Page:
This is what the Ironwood trees look like that most all of the Acromyrmex in this part of the desert seem to nest under.
 
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Once I got home I checked all their tubes for their fungus pellets, but wasn't finding anything. Finally, about two days later, I found a few of them had spit out their pellets. :D
 
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The third day I checked them all with my microscope, and could only find what I knew for sure were fungus pellets in about a quarter of the tubes. I also noticed a lot of what looked like it could have once been the fungus pellet in some. Unfortunately, I could only find a few that looked like they had a tiny bit of fungus starting to grow on them, and I couldn't even find the one in the picture above anymore. Some of the queens when disturbed, would pick up the pellets and it looked like they were destroying the fungus that had started to grow on them, so it's probably best not to disturb them at all during this process. A few times I noticed the queen would put the fungus in the cotton and get it stuck in some of the strands, and then while trying to pull it loose, it looked like she was damaging it pretty bad. I have a feeling this might be what happened to a lot of the other pellets, and probably explains why I was seeing pieces of what looked to once be fungus pellets. Next year I will definitely have specially designed alternative founding setups ready for them ahead of time to avoid this problem. I'm probably going to try to quickly put something together and move the queens and their fungus into them. We'll just have to wait and see what happens from here. Also, tonight Anhzor and I are going out to retrieve the bucket traps.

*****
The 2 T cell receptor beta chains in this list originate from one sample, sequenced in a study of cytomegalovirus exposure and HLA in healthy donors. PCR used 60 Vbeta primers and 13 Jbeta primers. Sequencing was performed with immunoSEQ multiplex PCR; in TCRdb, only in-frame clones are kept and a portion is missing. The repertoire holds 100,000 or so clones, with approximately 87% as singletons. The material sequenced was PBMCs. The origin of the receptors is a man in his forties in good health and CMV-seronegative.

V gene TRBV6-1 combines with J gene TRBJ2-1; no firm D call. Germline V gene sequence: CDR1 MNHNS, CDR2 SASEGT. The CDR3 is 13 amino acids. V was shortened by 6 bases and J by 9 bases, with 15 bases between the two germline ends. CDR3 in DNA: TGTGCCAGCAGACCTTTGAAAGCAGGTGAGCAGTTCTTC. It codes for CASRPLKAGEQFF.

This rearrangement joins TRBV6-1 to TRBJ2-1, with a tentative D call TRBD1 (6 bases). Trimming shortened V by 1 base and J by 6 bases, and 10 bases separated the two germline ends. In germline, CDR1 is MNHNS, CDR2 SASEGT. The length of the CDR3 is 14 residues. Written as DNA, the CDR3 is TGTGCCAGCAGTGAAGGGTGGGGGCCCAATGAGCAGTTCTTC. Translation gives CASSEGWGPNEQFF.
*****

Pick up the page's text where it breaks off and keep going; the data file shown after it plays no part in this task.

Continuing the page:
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#22 Offline dspdrew - Posted August 10 2014 - 2:12 PM

dspdrew
  • LocationSanta Ana, CA
Update 8-10-2014
 
I returned to the spot last night (with a metal detector this time) to retrieve all of my bucket traps. Having the metal detector made this a heck of a lot easier. I dug them all up and attached the bucket tops as planned. There was about one to three inches of dirt above the rims of the buckets that I just scraped off before pulling them out of the ground. This shouldn't really be a problem since anything important is likely quite a ways down, if not all the way on the bottom of the bucket. Unfortunately, it didn't look like there were much of any founding chambers directly over the buckets. There were plenty all around them, just not much--if any--right over the traps.